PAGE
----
Kurdish, Yazidi Fighters Begin Push to Rescue Sinjar from ISIS


Kurdish forces and Yazidi fighters, backed by U.S.-led airstrikes, have launched an offensive to seize back the strategically important Iraqi border town of Sinjar from the Islamic State (ISIS/ISIL).

On Thursday night, Reuters quoted the Kurdistan regional security council as saying that the Kurdish peshmerga fighters “expect to enter and clear the northern Iraqi town,” which is strategically important to ISIS because it is near the border with Syria and therefore helps the terrorists maintain a cross-border territory for their so-called Islamic Caliphate.

The Kurdish troops have seized nearly 60 square miles from the jihadist group, which left dozens of bodies of its fighters behind as it fled from parts of Sinjar, added the Iraqi Kurdistan council.

Reuters noted that it “could not independently confirm this account but Kurdish commanders near the frontline seemed confident and morale among fighters was high.”

Kurdish Peshmerga fighters, assisted by coalition airstrikes, reportedly reached the town from the east and west.

In a statement issued Thursday, the regional council said an estimated 7,500 Peshmerga fighters were closing in on Sinjar in an effort to cut off ISIS supply lines, reports Al Jazeera.

The Kurdish-majority force was joined by Yazidi fighters who were seeking revenge against ISIS for the murder, enslavement, and rape of thousands of members of their religious minority community carried by the jihadist group when it overran the town last year, notes The New York Times.

According to the Times, the anti-ISIS force cut off Highway 47, the main road the jihadists were using as a supply line.

Reuters explains, “The Kurds launched the operation in the early morning designed to cordon off Sinjar, take control of strategic routes and establish a buffer zone to protect the town from artillery.”

The wave of atrocities that ISIS committed against the Yazidis led the Obama administration to increase its use of airstrikes against the terrorist group, notes the Times, “and it was with heavy American airstrikes that the fight to retake Sinjar began in the early morning hours of Thursday.”

Kurdish and Yazidi fighters “raced toward an important supply road, Highway 47, coming from different directions to try to cut off as many as 700 Islamic State militants believed to be waiting in and around Sinjar, flanked by thick fields of improvised bombs,” adds the report.

Pentagon press secretary Peter Cook, while briefing reporters Thursday, predicted that the fight to reconquer Sinjar, where many of the townspeople are members of the Yazidi minority, would not be an easy task.

“A victory in Sinjar could give the Kurds, government forces and Shi’ite militias critical momentum in efforts to defeat Islamic State, which controls large areas of Iraq and Syria and has affiliates in Libya and Egypt,” points out Reuters.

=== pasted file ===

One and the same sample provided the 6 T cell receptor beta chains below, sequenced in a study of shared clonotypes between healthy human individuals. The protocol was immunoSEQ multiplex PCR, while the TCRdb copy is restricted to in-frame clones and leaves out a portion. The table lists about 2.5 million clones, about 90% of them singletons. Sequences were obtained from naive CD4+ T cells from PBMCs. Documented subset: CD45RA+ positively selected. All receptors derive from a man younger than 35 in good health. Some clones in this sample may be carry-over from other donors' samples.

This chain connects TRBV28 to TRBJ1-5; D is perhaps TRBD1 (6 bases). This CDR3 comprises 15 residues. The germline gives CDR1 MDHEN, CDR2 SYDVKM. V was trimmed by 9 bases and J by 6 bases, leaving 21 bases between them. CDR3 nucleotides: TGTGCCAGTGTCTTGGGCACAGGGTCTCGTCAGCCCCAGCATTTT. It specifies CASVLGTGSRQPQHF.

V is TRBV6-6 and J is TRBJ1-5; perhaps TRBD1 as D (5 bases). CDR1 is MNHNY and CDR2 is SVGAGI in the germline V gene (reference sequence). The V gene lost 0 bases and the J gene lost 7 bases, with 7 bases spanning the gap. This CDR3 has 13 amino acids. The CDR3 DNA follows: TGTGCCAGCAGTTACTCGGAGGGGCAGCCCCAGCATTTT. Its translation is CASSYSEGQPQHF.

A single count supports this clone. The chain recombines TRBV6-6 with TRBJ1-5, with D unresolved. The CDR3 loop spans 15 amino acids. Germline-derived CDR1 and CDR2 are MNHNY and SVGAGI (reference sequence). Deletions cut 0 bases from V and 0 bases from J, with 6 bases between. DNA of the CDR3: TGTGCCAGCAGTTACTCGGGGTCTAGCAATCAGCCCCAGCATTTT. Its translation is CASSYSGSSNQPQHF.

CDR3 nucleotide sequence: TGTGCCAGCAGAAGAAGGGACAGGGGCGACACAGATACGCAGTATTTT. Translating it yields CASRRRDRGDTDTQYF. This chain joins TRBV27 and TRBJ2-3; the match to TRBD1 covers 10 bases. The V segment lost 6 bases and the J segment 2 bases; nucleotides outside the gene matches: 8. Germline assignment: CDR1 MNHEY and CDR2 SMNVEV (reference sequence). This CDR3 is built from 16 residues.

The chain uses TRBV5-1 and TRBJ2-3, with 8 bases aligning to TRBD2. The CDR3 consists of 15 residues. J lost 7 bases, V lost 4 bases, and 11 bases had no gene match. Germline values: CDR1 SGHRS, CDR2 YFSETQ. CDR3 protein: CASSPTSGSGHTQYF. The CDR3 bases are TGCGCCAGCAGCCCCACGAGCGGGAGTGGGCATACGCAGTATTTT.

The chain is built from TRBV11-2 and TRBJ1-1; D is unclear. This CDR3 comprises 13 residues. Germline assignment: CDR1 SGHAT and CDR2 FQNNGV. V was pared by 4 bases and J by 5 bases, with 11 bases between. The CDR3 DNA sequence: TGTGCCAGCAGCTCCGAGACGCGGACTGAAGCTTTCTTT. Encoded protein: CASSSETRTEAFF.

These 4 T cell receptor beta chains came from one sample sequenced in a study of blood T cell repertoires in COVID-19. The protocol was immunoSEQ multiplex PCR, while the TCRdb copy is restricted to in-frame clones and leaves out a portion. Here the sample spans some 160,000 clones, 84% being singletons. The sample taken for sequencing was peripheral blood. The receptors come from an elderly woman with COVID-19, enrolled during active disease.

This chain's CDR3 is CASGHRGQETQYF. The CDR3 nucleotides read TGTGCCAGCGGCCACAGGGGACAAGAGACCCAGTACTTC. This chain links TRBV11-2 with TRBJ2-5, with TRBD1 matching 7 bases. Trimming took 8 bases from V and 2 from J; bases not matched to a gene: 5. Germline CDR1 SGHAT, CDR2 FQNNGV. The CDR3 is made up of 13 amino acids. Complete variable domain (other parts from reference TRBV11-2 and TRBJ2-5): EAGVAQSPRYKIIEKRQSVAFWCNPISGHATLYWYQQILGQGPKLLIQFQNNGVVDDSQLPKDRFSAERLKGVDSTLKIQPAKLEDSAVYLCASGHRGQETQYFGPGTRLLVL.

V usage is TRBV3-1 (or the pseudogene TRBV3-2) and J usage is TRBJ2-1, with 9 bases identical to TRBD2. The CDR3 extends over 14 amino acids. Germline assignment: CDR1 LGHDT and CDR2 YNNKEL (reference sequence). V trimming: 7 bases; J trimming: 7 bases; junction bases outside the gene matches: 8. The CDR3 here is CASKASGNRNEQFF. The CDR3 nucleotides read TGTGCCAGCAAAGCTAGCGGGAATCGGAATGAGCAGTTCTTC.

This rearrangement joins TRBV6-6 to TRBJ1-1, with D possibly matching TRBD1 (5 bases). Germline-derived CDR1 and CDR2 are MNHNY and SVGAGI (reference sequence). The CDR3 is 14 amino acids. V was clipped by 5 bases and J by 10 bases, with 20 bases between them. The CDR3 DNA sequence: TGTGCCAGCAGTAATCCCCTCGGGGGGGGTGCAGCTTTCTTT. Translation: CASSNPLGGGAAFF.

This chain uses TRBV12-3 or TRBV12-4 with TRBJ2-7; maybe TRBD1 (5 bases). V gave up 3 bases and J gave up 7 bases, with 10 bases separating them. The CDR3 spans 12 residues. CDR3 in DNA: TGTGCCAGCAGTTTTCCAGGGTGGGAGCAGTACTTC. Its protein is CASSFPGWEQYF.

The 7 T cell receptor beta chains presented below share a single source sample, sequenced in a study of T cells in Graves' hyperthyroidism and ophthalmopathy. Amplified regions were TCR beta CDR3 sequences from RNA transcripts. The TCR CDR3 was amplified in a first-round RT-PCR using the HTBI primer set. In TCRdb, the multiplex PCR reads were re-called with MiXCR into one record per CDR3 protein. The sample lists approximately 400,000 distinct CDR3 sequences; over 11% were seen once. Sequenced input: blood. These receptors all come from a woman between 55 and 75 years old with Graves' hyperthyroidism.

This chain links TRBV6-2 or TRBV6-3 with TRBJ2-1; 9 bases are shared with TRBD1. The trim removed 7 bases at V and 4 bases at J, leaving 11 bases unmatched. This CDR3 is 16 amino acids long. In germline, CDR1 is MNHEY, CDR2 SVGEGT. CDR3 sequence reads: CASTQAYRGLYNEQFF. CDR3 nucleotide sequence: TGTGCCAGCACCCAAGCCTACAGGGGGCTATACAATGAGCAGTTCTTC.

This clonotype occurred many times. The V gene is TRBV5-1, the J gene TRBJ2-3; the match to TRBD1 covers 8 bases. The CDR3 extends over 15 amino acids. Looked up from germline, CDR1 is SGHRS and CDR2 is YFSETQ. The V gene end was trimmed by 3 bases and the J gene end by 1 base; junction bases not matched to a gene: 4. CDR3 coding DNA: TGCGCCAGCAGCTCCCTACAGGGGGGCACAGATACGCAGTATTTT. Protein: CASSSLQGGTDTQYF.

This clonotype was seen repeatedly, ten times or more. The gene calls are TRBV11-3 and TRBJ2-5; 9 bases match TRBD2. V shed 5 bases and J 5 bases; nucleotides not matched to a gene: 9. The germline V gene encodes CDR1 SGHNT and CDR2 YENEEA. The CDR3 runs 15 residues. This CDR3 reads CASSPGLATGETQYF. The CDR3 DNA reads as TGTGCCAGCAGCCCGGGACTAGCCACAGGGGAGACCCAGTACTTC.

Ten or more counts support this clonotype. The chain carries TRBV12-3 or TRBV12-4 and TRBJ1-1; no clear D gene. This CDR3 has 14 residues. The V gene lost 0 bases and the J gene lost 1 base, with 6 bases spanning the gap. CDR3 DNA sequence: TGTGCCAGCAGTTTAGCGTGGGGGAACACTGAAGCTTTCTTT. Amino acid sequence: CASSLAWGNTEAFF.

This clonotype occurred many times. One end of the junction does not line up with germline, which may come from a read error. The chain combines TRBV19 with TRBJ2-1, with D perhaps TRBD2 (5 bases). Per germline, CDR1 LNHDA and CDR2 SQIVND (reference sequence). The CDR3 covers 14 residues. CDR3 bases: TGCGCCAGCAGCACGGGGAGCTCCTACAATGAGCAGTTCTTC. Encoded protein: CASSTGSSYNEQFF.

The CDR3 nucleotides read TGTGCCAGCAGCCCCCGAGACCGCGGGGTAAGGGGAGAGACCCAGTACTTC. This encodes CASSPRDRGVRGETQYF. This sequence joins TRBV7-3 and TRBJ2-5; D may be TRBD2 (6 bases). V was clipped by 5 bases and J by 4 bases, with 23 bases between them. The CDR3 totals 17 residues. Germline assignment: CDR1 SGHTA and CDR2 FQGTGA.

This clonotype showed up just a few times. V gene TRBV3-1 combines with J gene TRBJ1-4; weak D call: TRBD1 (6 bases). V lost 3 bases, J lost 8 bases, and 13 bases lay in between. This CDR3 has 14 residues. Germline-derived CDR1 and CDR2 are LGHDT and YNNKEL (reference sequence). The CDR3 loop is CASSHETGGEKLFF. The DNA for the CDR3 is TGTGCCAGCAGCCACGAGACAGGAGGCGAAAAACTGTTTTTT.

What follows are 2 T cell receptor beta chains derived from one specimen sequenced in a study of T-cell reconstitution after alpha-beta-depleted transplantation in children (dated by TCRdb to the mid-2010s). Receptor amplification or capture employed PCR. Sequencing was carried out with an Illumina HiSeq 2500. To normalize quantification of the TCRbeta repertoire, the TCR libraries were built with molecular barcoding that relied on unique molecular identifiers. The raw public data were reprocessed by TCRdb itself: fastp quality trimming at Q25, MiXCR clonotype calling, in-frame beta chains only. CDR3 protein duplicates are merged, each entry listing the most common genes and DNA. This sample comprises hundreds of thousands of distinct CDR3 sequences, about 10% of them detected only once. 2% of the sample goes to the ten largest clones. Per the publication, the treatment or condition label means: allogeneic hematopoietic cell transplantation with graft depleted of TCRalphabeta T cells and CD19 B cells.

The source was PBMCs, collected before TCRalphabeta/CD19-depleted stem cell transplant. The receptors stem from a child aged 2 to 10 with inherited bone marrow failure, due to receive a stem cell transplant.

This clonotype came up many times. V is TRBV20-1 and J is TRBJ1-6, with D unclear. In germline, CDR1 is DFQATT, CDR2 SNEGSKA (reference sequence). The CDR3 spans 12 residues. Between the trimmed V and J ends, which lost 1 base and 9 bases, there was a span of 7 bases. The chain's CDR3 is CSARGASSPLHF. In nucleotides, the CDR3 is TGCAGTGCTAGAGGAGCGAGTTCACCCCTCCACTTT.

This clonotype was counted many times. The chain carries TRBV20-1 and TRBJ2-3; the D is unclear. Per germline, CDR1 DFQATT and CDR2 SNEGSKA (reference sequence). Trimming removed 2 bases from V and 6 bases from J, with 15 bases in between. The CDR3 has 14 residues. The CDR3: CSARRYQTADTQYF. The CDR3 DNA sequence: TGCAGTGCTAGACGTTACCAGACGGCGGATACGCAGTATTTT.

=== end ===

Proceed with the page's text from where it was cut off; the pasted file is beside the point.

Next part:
“So far the Kurds have captured several villages and taken up positions along Highway 47, a supply route between Raqqa in Syria and the Iraqi city of Mosul, the main Islamic State bastions,” it adds.

The U.S.-led coalition has dubbed the offensive “Operation Free Sinjar,” saying it is intended to clear the town of ISIS and seize portions of Highway 47.

“The ground assault began in the early morning hours of Nov. 12, when Peshmerga units successfully established blocking positions along Highway 47 and began clearing Sinjar,” said U.S. Central Command (Centcom), which oversees the war efforts against ISIS, in a statement. “The Peshmerga will continue operations to re-establish government control over key portions of the area.”

“The Iraqi Security Forces, including the Peshmerga, continue to put pressure on [ISIS] across Iraq, including in Ramadi, Bayji, and now Sinjar and along Highway 47,” added Col. Christopher C. Garver, a coalition spokesman. “This operation will degrade [ISIS’] resupply efforts, disrupt funding to the terrorist group’s operations, stem the flow of [ISIS] fighters into Iraq, and further isolate Mosul from Ar Raqqah.”

ISIS, suspected by Western intelligence officials of playing a role in bringing down the Russian passenger plane in Egypt two weeks ago, conquered Sinjar more than a year ago.

An American military official told Reuters on condition of anonymity that “the U.S. expectation is that it would take two to four days to secure Sinjar and another week to finalize clearing operations.”

“U.S. military advisers are with Kurdish commanders near Sinjar mountain but are positioned well back from the fighting,” indicated a U.S. military spokesman.

However, U.S. Army Colonel Steve Warren also told Reuters that “some U.S. advisers were also on Sinjar mountain working with the Kurdish Peshmerga forces to advise and assist with the development of targets for air strikes.”

So far, according to the U.S. military, between 60 and 70 ISIS fighters have been killed in U.S.-led coalition airstrikes linked to the offensive.


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